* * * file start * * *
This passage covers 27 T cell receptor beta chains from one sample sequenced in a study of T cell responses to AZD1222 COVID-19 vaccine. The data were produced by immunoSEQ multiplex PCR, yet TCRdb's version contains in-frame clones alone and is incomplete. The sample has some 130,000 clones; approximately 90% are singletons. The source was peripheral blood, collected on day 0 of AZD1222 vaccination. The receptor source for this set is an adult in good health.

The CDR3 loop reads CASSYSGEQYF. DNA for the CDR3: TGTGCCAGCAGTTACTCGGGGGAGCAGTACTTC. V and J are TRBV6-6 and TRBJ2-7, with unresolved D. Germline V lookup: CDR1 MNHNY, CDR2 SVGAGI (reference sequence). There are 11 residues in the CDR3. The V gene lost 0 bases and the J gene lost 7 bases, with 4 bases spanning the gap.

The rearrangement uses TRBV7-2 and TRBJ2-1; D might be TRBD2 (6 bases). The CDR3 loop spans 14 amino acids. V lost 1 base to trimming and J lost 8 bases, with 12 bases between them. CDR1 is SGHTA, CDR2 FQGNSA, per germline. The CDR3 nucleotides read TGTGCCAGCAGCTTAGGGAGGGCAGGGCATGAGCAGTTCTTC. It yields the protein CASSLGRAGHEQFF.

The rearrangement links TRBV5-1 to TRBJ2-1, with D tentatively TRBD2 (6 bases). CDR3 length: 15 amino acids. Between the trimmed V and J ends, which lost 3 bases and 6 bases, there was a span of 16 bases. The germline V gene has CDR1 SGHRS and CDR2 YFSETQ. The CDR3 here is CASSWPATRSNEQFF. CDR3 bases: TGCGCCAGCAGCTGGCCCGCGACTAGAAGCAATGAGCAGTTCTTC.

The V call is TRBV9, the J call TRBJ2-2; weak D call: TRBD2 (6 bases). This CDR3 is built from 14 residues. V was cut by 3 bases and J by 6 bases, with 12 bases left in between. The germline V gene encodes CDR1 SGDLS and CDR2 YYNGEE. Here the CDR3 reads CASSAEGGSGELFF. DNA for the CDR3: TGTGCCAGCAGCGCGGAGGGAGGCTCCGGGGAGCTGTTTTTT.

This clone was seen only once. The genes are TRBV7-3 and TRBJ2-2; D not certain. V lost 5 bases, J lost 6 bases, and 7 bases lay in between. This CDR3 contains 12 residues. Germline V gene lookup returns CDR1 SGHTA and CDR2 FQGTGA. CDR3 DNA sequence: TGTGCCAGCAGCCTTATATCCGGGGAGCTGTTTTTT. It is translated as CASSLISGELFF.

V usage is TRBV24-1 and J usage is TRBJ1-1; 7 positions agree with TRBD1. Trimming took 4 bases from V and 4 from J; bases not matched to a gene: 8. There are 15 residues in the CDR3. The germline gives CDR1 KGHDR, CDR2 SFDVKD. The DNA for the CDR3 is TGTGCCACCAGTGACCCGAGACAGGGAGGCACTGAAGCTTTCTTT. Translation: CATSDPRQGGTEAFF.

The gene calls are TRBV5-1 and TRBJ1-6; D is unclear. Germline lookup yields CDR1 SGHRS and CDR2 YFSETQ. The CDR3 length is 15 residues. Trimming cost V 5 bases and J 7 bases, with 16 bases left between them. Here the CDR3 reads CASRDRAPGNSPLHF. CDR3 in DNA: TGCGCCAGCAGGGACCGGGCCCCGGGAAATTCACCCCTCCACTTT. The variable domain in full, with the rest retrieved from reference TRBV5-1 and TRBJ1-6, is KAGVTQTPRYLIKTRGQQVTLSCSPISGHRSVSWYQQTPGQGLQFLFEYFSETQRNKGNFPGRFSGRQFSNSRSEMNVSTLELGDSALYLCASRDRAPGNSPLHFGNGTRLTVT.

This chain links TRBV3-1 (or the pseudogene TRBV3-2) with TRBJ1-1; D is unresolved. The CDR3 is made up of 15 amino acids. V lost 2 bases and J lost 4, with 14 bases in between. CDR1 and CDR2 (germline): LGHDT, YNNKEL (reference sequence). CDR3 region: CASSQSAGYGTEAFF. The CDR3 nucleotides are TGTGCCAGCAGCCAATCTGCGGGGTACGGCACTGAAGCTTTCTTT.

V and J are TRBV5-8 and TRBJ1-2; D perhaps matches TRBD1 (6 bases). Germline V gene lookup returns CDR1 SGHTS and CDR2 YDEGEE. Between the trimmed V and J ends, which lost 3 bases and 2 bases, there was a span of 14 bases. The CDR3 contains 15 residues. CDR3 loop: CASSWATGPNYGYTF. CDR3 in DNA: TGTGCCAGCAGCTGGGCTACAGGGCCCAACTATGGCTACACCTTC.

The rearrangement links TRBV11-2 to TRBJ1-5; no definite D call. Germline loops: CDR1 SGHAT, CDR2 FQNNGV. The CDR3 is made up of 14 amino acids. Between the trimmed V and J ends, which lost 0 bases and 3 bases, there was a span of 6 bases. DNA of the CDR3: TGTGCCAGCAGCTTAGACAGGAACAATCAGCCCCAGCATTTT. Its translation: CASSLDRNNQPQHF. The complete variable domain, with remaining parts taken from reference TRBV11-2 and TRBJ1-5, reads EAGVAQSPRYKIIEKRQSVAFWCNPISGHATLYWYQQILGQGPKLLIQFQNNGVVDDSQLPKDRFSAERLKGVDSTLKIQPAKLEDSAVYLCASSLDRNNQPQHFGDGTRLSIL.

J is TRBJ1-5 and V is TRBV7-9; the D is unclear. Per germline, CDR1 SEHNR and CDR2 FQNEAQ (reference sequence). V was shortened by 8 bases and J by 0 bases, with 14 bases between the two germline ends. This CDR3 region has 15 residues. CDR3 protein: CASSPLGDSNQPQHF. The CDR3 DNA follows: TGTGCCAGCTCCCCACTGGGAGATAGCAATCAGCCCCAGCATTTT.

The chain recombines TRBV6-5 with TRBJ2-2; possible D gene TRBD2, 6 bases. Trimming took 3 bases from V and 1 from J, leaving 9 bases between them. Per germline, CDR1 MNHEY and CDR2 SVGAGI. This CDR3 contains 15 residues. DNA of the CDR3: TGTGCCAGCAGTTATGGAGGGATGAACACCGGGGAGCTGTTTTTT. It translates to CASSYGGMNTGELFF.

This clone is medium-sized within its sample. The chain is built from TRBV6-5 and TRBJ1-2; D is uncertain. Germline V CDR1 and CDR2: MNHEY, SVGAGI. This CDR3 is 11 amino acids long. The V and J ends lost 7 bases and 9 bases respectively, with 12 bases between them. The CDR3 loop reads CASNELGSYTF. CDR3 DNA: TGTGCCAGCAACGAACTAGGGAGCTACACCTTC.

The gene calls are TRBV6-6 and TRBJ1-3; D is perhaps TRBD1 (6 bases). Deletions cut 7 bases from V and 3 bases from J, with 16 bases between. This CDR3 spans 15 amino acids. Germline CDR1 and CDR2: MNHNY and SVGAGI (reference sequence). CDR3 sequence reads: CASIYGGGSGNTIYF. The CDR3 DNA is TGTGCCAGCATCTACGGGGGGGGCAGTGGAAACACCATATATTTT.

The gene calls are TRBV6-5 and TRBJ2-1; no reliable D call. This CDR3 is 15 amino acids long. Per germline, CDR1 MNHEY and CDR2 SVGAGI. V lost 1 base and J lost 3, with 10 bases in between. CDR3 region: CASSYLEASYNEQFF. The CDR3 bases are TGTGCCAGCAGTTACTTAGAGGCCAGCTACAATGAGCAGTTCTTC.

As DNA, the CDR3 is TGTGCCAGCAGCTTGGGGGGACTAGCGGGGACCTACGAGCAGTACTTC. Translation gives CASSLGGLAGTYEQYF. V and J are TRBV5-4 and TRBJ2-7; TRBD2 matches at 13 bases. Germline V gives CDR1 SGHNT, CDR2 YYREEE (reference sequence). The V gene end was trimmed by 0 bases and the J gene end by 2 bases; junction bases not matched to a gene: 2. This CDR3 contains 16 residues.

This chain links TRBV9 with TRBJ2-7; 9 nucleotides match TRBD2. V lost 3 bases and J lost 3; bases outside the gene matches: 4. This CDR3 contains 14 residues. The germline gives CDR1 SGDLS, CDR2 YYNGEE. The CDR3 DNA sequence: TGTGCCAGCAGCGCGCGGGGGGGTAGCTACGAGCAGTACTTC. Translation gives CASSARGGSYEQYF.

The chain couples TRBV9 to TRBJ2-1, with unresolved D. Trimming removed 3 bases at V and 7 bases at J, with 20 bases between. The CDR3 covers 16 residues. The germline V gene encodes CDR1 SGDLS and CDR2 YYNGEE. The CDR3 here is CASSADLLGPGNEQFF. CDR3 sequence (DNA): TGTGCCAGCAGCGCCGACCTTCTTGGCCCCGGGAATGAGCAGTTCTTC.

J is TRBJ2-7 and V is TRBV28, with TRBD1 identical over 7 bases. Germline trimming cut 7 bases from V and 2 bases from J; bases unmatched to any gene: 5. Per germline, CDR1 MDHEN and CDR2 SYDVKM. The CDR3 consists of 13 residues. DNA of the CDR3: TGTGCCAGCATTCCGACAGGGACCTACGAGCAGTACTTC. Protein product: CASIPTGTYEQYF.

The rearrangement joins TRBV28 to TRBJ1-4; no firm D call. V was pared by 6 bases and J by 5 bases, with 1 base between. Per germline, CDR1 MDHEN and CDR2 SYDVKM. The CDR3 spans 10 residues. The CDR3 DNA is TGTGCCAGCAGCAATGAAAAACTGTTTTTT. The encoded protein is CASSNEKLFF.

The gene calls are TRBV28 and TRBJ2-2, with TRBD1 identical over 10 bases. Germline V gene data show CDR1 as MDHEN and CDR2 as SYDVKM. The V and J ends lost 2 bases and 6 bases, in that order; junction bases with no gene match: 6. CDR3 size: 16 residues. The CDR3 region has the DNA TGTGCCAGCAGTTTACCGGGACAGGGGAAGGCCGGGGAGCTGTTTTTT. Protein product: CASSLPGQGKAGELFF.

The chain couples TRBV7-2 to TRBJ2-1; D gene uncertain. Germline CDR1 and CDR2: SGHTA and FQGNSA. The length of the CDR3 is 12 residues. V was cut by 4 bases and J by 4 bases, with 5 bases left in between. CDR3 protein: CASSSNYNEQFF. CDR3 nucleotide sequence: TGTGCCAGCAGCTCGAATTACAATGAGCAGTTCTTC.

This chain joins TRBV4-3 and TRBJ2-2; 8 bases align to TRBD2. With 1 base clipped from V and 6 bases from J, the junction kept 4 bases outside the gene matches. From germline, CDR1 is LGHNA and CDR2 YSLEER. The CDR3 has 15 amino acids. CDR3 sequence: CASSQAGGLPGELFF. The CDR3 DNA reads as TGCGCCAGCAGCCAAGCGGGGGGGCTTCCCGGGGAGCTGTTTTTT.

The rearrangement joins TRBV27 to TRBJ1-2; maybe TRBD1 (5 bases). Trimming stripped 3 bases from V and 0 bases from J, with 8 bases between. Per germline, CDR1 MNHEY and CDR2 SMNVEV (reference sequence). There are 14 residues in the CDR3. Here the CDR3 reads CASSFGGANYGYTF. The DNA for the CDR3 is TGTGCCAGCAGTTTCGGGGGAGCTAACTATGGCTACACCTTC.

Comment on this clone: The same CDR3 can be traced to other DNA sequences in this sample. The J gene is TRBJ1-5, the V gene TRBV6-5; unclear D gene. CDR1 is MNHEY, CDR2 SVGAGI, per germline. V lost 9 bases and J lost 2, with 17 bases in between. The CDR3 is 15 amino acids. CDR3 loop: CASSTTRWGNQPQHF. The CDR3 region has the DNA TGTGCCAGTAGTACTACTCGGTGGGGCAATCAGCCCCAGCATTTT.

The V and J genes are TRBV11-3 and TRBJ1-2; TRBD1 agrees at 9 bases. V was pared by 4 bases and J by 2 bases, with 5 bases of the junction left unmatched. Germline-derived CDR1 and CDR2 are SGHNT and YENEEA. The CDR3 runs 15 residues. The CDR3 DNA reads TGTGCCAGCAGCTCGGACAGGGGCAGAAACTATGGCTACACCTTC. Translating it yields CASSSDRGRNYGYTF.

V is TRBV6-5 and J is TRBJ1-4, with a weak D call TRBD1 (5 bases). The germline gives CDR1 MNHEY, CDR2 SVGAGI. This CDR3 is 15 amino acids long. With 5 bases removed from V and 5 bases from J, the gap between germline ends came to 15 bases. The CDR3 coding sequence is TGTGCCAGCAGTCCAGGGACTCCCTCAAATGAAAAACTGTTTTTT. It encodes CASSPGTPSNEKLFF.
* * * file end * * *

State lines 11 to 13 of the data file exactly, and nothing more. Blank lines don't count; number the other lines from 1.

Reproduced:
The rearrangement links TRBV11-2 to TRBJ1-5; no definite D call. Germline loops: CDR1 SGHAT, CDR2 FQNNGV. The CDR3 is made up of 14 amino acids. Between the trimmed V and J ends, which lost 0 bases and 3 bases, there was a span of 6 bases. DNA of the CDR3: TGTGCCAGCAGCTTAGACAGGAACAATCAGCCCCAGCATTTT. Its translation: CASSLDRNNQPQHF. The complete variable domain, with remaining parts taken from reference TRBV11-2 and TRBJ1-5, reads EAGVAQSPRYKIIEKRQSVAFWCNPISGHATLYWYQQILGQGPKLLIQFQNNGVVDDSQLPKDRFSAERLKGVDSTLKIQPAKLEDSAVYLCASSLDRNNQPQHFGDGTRLSIL.

J is TRBJ1-5 and V is TRBV7-9; the D is unclear. Per germline, CDR1 SEHNR and CDR2 FQNEAQ (reference sequence). V was shortened by 8 bases and J by 0 bases, with 14 bases between the two germline ends. This CDR3 region has 15 residues. CDR3 protein: CASSPLGDSNQPQHF. The CDR3 DNA follows: TGTGCCAGCTCCCCACTGGGAGATAGCAATCAGCCCCAGCATTTT.

The chain recombines TRBV6-5 with TRBJ2-2; possible D gene TRBD2, 6 bases. Trimming took 3 bases from V and 1 from J, leaving 9 bases between them. Per germline, CDR1 MNHEY and CDR2 SVGAGI. This CDR3 contains 15 residues. DNA of the CDR3: TGTGCCAGCAGTTATGGAGGGATGAACACCGGGGAGCTGTTTTTT. It translates to CASSYGGMNTGELFF.